Isil Erel, Yeejin Jang, and Michael S. Weisbach
Do Acquisitions Relieve Target Firms' Financial Constraints?
Journal of Finance | Volume 70, Issue 1 (Feb 2015), 289-328

Firms sometimes face financial constraints and have to forgo valuable investment opportunities. Managers often claim that an important source of value in acquisitions is the acquiring firm's ability to relieve these constraints and help finance investment for the target firm. By being a part of a larger organization subsequent to an acquisition, the target firm can gain better direct access to capital markets through a parent firm, or can finance its investment from internally generated cash flows in other divisions. Consequently, the target will be able to undertake an increased number of profitable projects. Under such circumstances, acquisitions can create value.

In this paper, we evaluate the extent to which acquisitions lower financial constraints. This financing view of acquisitions predicts that prior to the acquisition, targets should be financially constrained, and that following the acquisition, the constraints should decline.

1: Target's Total Assets before the Acquistion (USD Million)
Completion No of Domestic Independent Private Public
year Deals Mean Median Deals (%) Targets(%) Targets(%) Acquirer(%)
2001 228 77 7.2 62.95 72.8 95.2 46.0
2002 393 126 7.7 59.07 69.7 96.7 44.3
2003 429 57 7.5 61.20 62.5 97.2 29.4
2004 603 79 8.0 62.35 70.0 97.2 38.5
2005 768 95 8.6 63.53 68.0 97.4 36.7
2006 999 49 7.2 60.20 68.8 97.7 35.3
2007 1270 38 7.3 65.51 77.5 97.7 35.0
2008 497 83 7.4 67.58 78.5 97.6 31.6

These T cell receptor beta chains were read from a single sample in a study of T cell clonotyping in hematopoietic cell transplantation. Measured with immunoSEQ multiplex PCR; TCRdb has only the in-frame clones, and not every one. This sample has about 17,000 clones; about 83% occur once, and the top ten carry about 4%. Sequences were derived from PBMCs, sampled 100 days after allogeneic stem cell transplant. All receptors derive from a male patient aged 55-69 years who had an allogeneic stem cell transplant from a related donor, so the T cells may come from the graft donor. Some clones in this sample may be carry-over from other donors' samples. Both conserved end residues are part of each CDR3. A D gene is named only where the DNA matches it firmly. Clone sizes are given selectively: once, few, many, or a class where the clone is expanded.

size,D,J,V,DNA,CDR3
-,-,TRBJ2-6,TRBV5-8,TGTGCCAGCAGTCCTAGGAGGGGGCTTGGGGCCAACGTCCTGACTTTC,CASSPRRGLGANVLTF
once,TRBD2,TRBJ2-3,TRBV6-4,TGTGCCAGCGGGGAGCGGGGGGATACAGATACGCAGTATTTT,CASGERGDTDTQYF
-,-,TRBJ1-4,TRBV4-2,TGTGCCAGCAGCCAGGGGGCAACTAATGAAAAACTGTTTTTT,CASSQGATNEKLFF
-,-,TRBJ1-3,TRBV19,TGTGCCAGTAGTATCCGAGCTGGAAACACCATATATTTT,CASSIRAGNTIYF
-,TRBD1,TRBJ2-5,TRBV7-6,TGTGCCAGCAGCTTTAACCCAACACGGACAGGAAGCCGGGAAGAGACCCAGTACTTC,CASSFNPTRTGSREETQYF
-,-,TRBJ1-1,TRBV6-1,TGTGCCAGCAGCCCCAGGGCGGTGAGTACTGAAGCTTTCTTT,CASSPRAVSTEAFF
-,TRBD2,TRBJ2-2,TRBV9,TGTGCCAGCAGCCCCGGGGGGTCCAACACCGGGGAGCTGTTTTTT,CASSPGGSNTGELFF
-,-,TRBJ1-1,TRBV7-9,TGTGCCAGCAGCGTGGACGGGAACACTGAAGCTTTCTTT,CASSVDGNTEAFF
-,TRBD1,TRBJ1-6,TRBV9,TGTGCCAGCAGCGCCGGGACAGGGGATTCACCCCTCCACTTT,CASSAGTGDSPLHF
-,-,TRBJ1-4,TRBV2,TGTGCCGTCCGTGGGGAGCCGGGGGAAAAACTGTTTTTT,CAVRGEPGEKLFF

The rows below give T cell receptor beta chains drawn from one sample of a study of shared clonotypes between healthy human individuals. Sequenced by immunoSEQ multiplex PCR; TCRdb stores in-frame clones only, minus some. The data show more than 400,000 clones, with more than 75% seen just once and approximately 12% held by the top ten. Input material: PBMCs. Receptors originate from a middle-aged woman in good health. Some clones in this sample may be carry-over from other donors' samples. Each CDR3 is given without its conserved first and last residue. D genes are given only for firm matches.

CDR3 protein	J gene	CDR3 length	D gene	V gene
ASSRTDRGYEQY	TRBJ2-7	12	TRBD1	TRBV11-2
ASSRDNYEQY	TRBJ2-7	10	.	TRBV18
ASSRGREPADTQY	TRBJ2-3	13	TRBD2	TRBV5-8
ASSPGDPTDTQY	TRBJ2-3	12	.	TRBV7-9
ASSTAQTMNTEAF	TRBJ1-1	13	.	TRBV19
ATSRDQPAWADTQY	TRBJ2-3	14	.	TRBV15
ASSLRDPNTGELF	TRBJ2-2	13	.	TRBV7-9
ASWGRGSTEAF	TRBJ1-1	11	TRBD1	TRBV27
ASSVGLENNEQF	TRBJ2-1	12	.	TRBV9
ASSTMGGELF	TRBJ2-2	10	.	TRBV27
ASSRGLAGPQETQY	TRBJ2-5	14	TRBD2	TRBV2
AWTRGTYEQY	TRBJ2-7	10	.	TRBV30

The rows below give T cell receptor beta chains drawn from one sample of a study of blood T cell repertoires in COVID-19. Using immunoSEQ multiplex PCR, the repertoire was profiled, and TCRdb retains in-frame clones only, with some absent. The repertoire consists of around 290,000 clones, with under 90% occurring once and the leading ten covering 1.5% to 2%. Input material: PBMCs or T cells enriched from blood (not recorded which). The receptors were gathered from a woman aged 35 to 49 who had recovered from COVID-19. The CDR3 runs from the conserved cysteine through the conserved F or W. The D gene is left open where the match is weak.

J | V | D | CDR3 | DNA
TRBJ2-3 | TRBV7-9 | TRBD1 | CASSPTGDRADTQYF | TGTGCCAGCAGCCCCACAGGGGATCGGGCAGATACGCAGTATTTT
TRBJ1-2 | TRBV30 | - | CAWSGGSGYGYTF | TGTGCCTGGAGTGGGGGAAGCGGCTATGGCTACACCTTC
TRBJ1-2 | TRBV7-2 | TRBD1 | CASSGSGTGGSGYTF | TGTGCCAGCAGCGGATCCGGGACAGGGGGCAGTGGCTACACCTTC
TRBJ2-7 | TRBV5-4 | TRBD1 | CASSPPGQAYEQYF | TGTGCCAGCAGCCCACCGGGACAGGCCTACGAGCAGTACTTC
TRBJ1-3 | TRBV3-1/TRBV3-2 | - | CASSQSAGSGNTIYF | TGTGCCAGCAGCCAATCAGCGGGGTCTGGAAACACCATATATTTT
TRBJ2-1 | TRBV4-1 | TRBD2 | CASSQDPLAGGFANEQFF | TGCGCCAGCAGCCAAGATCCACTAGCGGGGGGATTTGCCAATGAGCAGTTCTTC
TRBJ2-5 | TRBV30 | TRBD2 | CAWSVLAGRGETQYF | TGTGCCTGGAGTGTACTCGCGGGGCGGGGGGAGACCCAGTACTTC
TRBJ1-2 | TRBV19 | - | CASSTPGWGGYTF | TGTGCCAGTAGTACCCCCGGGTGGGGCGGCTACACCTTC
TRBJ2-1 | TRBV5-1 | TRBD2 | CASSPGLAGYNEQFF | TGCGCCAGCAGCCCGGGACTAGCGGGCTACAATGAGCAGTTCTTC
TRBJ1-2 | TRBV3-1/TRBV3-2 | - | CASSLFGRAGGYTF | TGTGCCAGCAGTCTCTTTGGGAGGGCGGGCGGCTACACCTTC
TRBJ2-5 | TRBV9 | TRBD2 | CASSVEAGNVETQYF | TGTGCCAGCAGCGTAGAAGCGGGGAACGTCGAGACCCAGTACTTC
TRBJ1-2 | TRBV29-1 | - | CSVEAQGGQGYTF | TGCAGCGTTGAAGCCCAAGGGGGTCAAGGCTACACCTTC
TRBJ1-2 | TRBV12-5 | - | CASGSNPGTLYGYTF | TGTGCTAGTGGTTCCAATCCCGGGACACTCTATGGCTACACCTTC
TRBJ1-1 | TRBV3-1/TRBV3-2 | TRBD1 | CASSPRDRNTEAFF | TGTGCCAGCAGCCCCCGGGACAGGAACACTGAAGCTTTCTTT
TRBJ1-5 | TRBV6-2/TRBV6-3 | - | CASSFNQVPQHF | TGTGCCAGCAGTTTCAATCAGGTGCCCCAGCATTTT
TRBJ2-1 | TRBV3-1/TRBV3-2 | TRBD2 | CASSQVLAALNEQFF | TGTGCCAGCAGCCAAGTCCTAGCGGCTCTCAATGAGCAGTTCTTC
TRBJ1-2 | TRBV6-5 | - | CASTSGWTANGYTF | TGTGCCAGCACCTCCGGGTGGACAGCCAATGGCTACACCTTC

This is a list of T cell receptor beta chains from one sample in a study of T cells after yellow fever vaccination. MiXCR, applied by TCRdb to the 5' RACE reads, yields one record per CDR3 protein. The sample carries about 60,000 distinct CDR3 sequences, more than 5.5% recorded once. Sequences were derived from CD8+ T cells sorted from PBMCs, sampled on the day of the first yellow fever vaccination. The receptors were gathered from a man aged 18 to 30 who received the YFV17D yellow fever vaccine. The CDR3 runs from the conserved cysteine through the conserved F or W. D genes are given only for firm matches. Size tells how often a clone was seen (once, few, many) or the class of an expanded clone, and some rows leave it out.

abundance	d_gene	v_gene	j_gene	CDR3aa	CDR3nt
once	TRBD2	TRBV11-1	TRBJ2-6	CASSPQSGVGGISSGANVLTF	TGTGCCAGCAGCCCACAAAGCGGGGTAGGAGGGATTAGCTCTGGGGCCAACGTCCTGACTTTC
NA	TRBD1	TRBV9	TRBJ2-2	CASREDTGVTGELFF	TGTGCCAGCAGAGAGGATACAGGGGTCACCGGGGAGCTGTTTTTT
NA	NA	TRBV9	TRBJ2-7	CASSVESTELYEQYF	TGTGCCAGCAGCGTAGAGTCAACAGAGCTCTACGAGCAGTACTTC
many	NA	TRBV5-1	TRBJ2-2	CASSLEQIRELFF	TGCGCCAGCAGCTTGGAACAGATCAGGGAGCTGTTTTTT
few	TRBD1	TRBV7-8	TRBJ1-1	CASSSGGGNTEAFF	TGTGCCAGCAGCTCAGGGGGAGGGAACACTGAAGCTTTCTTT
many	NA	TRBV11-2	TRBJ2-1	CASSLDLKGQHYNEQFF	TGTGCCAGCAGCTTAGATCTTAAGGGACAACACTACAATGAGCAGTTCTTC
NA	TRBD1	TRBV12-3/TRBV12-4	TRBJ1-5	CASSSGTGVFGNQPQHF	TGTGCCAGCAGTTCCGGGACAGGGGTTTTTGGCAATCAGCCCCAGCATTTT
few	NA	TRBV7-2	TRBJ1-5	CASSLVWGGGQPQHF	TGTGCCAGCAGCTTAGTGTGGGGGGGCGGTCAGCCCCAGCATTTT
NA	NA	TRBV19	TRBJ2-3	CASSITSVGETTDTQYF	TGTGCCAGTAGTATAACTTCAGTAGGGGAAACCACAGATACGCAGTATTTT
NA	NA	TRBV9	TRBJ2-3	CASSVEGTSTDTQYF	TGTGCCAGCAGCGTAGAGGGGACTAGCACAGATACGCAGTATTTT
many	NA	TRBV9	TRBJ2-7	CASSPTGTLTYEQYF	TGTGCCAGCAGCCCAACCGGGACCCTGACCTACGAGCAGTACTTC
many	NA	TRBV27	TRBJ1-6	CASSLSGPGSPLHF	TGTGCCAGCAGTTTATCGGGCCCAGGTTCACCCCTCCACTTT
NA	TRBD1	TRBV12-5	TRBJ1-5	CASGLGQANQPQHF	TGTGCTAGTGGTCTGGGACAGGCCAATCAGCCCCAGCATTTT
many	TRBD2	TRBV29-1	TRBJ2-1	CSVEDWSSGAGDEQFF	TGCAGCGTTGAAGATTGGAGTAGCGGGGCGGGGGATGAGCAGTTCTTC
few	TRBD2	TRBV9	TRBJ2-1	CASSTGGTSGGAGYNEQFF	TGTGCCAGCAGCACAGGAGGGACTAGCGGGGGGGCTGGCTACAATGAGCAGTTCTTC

Total 5187 68 7.6 63.1 71.6 97.4 36.1

Data and Sample

Examining these predictions empirically is difficult, since for most acquisitions, one cannot observe financial data on target firms after being acquired. In addition, financial data on targets that are private and/or subsidiaries of other corporations are not publicly available in the U.S. In contrast to the U.S., most European countries require firms to report financial data publicly on an unconsolidated basis. Because of this disclosure requirement, we are able to construct a sample of 5,187 European acquisitions occurring from 2001 to 2008, each of which became a wholly owned subsidiary subsequent to the acquisition.

As documented in Table 1, most of the targets in our sample are private firms (97.4%) and they are quite small, with a median book value of assets of approximately $7.6 million. The descriptive statistics highlight that our study focuses on the firms for which an acquisition is a relatively attractive source of relieving financial constraints.

Measuring Financial Constraints in Target Firms

To assess whether financial constraints are alleviated by acquisitions requires that one can measure constraints in a particular target firm both before and after being acquired. While there are many ways to measure financial constraints, particularly useful ones come from observing managers' own actions regarding their financial position. When access to capital markets is imperfect, value maximization will lead managers to adopt financial policies that ensure that the most important investments continue to be financed. In this paper, we use the following three measures that have been suggested by the prior literature:

  1. Cash Holdings: Managers of firms that face difficulties in raising necessary capital will typically hold more cash as a precaution against coming up short in the future.